Love cuts: A bleeding waste

By Beckii CMovies - 13 August 2010 2:30 PM | Updated 07 January 2011

Love cuts: A bleeding waste

Movie details | Photo gallery

Rating: 3 starts out of 5

Movies with a message are usually tough to pull off. Too heavy and everything might come across as overly preachy and in your face. Fortunately, Director Gerald Lee (Auntie Lucy Slam Dunk) and script writers  Danny Yeo and Lee Shyh-Jih do nice jobs of gently creating awareness about breast cancer, while spinning a tale of love and hope. Unfortunately, Love Cuts is bogged down by a poorly paced narrative and desperately needs a few more rounds in the edit room.

Zoe Tay plays Sissy, a 40 year old mother of two and gifted seamstress. Besides taking care of the household and ensuring her kids eat right, she juggles doing favours for half her neighbourhood and single-handedly running her mother’s tailor shop. Generally taken for granted by her children (Edwin Goh of Fighting Spiders and rising young talent Regene Lim) and sulky husband (Hong Kong actor Kenny Ho), Sissy’s world initially falls apart when she’s diagnosed with terminal breast cancer. The rest of the film explores how her optimistic and vivacious nature helps her cope with the tribulations of her illness and shape the lives around her.

Love Cuts opens up to a bright start with a lovely patchwork of imagery and metaphorical parallels with Sissy’s occupation, but then proceeds to plod along like an old, tired workhorse. 15 minutes into the story and it feels like you’re going through a bunch of film rushes. Understandably the director and writers were probably trying to set up a premise for Tay’s character, but watching Sissy amble about her daily activities in real time, or what felt like it, can grow tedious. Love Cuts is also plagued by extended long takes that seem to be the de rigueur of Singaporean directors everywhere. When used appropriately, long takes can work magic in enhancing dramatic elements in a film. But if they practically become the whole movie, then it just looks lazy.

 

It’s a monumental pity that Sissy’s husband’s, Wai Mun (Ho) is written into a forgotten corner, as his character shows a lot of potential at the start of the film but soon fizzles into wallpaper status. And it doesn’t help that Ho displays the emotional range of a wooden plank; scenes that are supposed to be poignant are instead cringe-worthy. Even Malaysian sexpot Christy Yow appears more comfortable in her role as an insecure supermodel with a secret, who also strikes an unlikely friendship with Sissy. This is despite the fact that Yow seems to have landed herself one of the most redundant characters ever created and might want to work on her crying technique.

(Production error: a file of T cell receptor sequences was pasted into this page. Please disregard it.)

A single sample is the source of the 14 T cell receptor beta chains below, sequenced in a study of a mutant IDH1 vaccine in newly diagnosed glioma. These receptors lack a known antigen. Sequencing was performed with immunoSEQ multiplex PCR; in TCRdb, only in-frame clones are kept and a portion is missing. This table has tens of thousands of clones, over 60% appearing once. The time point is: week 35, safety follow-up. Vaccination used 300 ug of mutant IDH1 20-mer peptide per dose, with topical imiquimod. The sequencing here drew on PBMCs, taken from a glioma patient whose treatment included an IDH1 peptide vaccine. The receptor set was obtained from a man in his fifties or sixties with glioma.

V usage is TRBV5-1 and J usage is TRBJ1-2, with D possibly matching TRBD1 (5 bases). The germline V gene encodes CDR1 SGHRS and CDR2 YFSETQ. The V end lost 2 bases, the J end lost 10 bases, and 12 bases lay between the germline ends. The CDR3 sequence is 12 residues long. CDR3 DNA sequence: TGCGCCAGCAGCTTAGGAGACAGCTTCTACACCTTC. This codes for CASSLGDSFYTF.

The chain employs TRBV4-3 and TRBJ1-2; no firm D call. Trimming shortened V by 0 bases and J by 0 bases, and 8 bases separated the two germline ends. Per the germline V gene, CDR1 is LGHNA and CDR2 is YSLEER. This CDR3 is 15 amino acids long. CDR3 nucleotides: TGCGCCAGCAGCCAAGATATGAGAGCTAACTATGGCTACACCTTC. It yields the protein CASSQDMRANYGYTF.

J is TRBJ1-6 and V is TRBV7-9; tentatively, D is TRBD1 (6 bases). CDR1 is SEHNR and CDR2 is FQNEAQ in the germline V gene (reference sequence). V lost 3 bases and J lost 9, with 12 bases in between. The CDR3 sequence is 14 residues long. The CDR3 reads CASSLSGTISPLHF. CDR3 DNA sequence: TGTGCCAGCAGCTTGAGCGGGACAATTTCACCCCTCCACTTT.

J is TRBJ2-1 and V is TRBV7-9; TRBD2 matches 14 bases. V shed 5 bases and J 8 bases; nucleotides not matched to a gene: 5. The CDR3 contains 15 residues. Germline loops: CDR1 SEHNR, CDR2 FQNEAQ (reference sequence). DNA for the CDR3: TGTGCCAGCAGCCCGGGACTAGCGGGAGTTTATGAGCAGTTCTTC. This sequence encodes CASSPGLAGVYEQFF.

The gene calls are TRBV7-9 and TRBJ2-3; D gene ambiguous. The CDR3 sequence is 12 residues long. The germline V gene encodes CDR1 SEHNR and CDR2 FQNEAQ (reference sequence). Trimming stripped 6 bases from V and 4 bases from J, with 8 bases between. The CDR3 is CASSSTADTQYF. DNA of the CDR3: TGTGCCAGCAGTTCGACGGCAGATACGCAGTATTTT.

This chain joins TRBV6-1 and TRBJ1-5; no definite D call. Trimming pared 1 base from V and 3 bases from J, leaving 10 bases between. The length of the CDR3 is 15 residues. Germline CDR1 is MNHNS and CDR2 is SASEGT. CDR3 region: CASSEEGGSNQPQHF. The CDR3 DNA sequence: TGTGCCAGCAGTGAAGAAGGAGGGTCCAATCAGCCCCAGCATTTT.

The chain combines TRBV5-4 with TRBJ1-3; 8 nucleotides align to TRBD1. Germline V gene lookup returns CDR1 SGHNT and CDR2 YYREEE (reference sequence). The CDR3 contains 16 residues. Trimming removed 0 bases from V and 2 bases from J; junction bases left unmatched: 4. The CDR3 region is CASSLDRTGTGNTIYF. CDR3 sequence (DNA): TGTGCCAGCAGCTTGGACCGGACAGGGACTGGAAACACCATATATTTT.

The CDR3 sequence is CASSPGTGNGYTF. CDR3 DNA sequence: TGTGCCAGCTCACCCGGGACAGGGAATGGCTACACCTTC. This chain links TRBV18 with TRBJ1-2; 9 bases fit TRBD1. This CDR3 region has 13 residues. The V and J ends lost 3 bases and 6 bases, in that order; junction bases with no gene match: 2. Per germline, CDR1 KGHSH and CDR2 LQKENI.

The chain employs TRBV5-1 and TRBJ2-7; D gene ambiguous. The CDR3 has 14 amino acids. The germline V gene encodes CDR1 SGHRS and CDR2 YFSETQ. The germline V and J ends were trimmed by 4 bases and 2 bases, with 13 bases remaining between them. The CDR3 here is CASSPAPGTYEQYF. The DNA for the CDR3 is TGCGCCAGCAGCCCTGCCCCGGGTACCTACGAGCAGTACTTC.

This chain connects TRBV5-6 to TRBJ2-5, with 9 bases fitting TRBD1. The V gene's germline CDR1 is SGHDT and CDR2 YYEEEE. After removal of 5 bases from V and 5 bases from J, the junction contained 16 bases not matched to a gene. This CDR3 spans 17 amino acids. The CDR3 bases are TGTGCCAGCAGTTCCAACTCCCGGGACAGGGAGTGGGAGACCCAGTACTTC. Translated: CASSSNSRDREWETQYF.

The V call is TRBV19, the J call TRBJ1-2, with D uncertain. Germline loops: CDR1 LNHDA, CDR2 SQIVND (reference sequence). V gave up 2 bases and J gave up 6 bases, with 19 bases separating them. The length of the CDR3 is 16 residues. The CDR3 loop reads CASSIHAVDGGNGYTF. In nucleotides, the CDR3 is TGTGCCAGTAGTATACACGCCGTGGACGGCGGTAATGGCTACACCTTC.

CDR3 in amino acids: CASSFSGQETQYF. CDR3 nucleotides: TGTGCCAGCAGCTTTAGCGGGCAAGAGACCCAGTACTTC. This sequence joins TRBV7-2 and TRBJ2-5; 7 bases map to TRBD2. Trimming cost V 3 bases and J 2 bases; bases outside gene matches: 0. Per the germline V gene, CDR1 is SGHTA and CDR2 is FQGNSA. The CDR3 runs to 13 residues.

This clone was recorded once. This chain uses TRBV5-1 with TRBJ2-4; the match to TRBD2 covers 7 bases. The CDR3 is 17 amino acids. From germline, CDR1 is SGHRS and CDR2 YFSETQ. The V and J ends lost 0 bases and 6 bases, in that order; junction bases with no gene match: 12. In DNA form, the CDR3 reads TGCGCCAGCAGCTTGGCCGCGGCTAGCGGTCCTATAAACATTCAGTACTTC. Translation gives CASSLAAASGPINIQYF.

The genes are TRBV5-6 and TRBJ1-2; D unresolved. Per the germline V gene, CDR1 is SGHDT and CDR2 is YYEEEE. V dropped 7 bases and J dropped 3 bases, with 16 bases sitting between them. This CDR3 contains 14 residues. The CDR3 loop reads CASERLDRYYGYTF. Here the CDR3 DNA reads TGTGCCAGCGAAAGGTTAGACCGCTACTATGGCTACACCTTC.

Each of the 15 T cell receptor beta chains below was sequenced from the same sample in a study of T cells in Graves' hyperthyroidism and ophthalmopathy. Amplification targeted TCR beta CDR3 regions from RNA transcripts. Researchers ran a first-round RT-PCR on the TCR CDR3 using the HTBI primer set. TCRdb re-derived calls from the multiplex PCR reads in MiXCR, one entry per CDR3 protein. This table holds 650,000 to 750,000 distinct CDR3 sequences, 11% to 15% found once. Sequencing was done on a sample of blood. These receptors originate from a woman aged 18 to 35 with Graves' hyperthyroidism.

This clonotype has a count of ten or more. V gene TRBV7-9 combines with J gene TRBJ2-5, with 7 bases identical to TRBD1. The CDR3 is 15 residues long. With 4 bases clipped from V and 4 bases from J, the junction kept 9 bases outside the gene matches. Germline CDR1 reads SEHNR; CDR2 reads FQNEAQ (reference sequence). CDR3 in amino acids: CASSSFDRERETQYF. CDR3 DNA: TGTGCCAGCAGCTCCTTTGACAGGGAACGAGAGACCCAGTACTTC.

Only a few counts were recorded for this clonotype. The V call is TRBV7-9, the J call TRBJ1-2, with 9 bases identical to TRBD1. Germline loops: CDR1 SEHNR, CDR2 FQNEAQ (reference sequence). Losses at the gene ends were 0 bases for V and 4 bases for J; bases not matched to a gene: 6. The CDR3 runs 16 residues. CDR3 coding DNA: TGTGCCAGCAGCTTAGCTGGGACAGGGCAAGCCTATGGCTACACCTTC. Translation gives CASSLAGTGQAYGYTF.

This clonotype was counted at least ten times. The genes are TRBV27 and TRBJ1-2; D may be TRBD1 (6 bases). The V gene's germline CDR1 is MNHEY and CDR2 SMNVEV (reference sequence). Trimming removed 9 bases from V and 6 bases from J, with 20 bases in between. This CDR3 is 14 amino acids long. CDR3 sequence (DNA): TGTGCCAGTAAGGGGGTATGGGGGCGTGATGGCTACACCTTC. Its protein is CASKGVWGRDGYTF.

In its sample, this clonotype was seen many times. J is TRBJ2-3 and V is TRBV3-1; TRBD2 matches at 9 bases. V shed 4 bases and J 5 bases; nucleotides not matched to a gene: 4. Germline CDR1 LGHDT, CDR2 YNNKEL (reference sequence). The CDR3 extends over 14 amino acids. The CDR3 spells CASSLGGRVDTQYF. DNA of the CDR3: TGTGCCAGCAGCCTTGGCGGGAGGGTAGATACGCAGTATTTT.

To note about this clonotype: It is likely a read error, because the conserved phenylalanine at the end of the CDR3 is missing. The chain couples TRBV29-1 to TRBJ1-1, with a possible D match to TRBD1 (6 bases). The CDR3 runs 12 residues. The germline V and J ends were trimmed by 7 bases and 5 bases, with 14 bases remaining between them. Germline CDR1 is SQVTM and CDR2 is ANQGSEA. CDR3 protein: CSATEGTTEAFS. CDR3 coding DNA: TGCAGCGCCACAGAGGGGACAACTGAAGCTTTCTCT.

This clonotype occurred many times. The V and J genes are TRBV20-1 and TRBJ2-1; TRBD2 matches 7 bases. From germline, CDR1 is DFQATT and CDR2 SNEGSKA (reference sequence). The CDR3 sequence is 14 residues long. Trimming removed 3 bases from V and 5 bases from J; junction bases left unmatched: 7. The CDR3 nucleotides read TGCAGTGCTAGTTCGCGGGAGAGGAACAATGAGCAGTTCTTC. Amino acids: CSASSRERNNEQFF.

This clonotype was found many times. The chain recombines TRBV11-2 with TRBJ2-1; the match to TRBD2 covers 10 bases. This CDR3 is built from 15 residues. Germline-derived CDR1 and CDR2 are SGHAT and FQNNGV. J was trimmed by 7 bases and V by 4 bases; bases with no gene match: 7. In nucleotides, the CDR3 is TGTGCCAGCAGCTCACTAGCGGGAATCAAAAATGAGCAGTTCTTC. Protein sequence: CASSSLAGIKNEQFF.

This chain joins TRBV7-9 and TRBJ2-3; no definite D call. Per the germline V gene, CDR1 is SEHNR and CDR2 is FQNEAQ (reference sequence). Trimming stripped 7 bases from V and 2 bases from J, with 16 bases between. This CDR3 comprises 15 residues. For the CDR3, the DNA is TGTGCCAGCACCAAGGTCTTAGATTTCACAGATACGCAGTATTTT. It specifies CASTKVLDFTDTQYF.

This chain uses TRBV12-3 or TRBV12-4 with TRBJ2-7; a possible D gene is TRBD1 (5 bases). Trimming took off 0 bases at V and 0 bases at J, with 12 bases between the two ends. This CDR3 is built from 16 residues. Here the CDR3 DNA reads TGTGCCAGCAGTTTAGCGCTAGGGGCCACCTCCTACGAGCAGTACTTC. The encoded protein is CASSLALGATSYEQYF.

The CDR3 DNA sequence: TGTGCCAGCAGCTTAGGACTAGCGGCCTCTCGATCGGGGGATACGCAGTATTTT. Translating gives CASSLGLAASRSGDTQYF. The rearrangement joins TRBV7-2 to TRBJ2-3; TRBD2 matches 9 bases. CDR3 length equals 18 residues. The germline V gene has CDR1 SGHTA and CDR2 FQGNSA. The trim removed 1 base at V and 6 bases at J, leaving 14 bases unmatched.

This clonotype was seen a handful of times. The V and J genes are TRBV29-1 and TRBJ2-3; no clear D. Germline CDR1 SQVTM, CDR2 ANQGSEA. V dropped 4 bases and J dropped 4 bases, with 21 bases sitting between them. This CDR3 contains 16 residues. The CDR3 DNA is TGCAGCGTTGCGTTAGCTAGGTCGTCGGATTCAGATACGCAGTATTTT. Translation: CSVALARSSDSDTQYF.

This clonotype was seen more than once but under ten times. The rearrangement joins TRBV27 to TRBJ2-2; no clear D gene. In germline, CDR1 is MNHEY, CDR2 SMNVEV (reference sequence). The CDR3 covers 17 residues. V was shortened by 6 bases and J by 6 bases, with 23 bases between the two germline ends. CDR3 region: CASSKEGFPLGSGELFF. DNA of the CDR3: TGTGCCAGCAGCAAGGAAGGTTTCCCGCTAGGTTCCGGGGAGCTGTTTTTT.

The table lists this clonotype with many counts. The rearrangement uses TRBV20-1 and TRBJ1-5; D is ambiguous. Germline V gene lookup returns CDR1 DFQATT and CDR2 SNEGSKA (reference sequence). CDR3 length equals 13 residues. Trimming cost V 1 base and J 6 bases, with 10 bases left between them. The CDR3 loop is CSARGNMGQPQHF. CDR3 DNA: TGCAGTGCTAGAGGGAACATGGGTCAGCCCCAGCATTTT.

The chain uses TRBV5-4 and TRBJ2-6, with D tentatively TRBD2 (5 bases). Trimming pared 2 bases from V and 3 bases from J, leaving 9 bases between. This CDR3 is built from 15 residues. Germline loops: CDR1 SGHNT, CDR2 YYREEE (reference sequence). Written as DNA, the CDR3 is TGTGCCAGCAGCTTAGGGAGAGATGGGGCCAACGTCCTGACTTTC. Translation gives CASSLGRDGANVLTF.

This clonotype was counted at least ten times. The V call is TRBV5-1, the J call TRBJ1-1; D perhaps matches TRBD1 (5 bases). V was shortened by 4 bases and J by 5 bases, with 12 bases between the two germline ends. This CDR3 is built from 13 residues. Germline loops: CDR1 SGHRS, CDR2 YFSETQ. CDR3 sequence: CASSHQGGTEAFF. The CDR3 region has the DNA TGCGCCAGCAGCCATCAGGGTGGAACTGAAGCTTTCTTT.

Indeed, Love Cuts’ female cast clearly outshine their male counterparts from the get go. Which is fitting considering this is a movie about celebrating the resilience of the feminine spirit. Zoe Tay shows us she’s truly Caldecott royalty as she injects Sissy with a quiet strength that’s very moving to watch. Just when you thought Tay had since resigned herself to portraying unmemorable over-the-hill aunties, she pulls out all the stops and doesn’t leave a dry eye in the audience. Veteran actress Li Yin Zhu also carries her role as Sissy’s slightly neurotic mother with her usual flair and grace. The true star however, is 14 year-old Regene Lim, who comes this close to stealing the thunder from her more experienced co-actors and weeps like a pro. She even manages to coax a decent performance from an unremarkable Edwin Goh (who plays her rebellious brother). The final leg of the film, where she kneels on the ground and clutches her mother’s clothes, is absolutely heart breaking. Makes one want to reach out and give her a big hug, then run home to your mum and do the same. Lim and Tay also share some palatable mother-daughter chemistry and genuinely light up the screen together.

Inarguably, Love Cuts tells a story that resounds and feels authentic and we are spared the excessive self indulgence that many local movies are guilty of.  But even a flurry of beautiful moments can’t distract from a film that’s essentially mostly heart and low on soul.